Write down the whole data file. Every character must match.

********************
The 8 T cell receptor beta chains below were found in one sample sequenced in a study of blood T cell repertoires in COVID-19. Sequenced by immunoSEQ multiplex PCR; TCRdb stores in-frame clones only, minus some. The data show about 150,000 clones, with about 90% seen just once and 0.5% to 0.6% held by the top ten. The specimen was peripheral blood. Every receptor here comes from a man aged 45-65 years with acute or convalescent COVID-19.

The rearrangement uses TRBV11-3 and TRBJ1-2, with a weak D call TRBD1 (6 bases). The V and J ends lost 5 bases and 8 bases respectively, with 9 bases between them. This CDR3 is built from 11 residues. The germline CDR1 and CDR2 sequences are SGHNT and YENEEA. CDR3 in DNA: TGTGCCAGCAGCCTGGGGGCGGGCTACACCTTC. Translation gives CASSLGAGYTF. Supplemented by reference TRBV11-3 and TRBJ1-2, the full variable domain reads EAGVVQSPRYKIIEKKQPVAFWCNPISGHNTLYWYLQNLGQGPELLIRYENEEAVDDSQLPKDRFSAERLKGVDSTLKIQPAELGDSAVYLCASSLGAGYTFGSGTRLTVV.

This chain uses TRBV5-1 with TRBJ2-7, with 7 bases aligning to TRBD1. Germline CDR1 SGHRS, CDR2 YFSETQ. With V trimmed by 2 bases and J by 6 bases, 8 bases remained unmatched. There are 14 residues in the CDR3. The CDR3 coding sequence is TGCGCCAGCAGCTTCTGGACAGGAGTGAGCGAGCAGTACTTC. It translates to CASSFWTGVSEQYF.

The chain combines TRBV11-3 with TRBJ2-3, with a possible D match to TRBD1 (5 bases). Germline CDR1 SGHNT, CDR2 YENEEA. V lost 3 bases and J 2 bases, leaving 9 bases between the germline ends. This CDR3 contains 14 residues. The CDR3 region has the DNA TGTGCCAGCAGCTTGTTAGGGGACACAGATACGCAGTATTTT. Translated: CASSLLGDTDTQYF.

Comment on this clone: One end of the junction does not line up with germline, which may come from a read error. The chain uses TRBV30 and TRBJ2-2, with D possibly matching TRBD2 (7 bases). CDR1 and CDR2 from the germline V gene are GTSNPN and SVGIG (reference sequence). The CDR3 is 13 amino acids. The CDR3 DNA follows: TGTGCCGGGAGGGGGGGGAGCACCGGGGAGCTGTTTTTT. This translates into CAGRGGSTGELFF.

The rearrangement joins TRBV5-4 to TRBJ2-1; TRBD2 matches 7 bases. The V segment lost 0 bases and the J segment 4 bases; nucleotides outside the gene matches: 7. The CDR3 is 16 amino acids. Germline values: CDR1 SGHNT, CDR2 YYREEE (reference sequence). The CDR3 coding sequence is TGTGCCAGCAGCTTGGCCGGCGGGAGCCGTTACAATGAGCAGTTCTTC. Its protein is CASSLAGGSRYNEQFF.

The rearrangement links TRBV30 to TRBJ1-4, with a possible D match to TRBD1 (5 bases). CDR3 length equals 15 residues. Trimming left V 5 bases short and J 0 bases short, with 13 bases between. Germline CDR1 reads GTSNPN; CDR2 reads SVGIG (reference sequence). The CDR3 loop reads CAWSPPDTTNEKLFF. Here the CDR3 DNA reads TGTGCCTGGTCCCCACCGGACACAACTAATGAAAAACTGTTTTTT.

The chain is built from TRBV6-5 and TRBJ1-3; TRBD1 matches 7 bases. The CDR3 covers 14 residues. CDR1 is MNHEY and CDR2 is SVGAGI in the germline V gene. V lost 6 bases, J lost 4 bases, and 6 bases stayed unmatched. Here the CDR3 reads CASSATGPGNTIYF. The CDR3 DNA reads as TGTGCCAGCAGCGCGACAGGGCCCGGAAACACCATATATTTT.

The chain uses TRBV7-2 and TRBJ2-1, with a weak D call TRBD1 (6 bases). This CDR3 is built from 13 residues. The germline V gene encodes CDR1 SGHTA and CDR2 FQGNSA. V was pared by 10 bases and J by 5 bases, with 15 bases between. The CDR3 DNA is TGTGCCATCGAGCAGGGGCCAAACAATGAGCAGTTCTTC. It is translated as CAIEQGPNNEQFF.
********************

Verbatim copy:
The 8 T cell receptor beta chains below were found in one sample sequenced in a study of blood T cell repertoires in COVID-19. Sequenced by immunoSEQ multiplex PCR; TCRdb stores in-frame clones only, minus some. The data show about 150,000 clones, with about 90% seen just once and 0.5% to 0.6% held by the top ten. The specimen was peripheral blood. Every receptor here comes from a man aged 45-65 years with acute or convalescent COVID-19.

The rearrangement uses TRBV11-3 and TRBJ1-2, with a weak D call TRBD1 (6 bases). The V and J ends lost 5 bases and 8 bases respectively, with 9 bases between them. This CDR3 is built from 11 residues. The germline CDR1 and CDR2 sequences are SGHNT and YENEEA. CDR3 in DNA: TGTGCCAGCAGCCTGGGGGCGGGCTACACCTTC. Translation gives CASSLGAGYTF. Supplemented by reference TRBV11-3 and TRBJ1-2, the full variable domain reads EAGVVQSPRYKIIEKKQPVAFWCNPISGHNTLYWYLQNLGQGPELLIRYENEEAVDDSQLPKDRFSAERLKGVDSTLKIQPAELGDSAVYLCASSLGAGYTFGSGTRLTVV.

This chain uses TRBV5-1 with TRBJ2-7, with 7 bases aligning to TRBD1. Germline CDR1 SGHRS, CDR2 YFSETQ. With V trimmed by 2 bases and J by 6 bases, 8 bases remained unmatched. There are 14 residues in the CDR3. The CDR3 coding sequence is TGCGCCAGCAGCTTCTGGACAGGAGTGAGCGAGCAGTACTTC. It translates to CASSFWTGVSEQYF.

The chain combines TRBV11-3 with TRBJ2-3, with a possible D match to TRBD1 (5 bases). Germline CDR1 SGHNT, CDR2 YENEEA. V lost 3 bases and J 2 bases, leaving 9 bases between the germline ends. This CDR3 contains 14 residues. The CDR3 region has the DNA TGTGCCAGCAGCTTGTTAGGGGACACAGATACGCAGTATTTT. Translated: CASSLLGDTDTQYF.

Comment on this clone: One end of the junction does not line up with germline, which may come from a read error. The chain uses TRBV30 and TRBJ2-2, with D possibly matching TRBD2 (7 bases). CDR1 and CDR2 from the germline V gene are GTSNPN and SVGIG (reference sequence). The CDR3 is 13 amino acids. The CDR3 DNA follows: TGTGCCGGGAGGGGGGGGAGCACCGGGGAGCTGTTTTTT. This translates into CAGRGGSTGELFF.

The rearrangement joins TRBV5-4 to TRBJ2-1; TRBD2 matches 7 bases. The V segment lost 0 bases and the J segment 4 bases; nucleotides outside the gene matches: 7. The CDR3 is 16 amino acids. Germline values: CDR1 SGHNT, CDR2 YYREEE (reference sequence). The CDR3 coding sequence is TGTGCCAGCAGCTTGGCCGGCGGGAGCCGTTACAATGAGCAGTTCTTC. Its protein is CASSLAGGSRYNEQFF.

The rearrangement links TRBV30 to TRBJ1-4, with a possible D match to TRBD1 (5 bases). CDR3 length equals 15 residues. Trimming left V 5 bases short and J 0 bases short, with 13 bases between. Germline CDR1 reads GTSNPN; CDR2 reads SVGIG (reference sequence). The CDR3 loop reads CAWSPPDTTNEKLFF. Here the CDR3 DNA reads TGTGCCTGGTCCCCACCGGACACAACTAATGAAAAACTGTTTTTT.

The chain is built from TRBV6-5 and TRBJ1-3; TRBD1 matches 7 bases. The CDR3 covers 14 residues. CDR1 is MNHEY and CDR2 is SVGAGI in the germline V gene. V lost 6 bases, J lost 4 bases, and 6 bases stayed unmatched. Here the CDR3 reads CASSATGPGNTIYF. The CDR3 DNA reads as TGTGCCAGCAGCGCGACAGGGCCCGGAAACACCATATATTTT.

The chain uses TRBV7-2 and TRBJ2-1, with a weak D call TRBD1 (6 bases). This CDR3 is built from 13 residues. The germline V gene encodes CDR1 SGHTA and CDR2 FQGNSA. V was pared by 10 bases and J by 5 bases, with 15 bases between. The CDR3 DNA is TGTGCCATCGAGCAGGGGCCAAACAATGAGCAGTTCTTC. It is translated as CAIEQGPNNEQFF.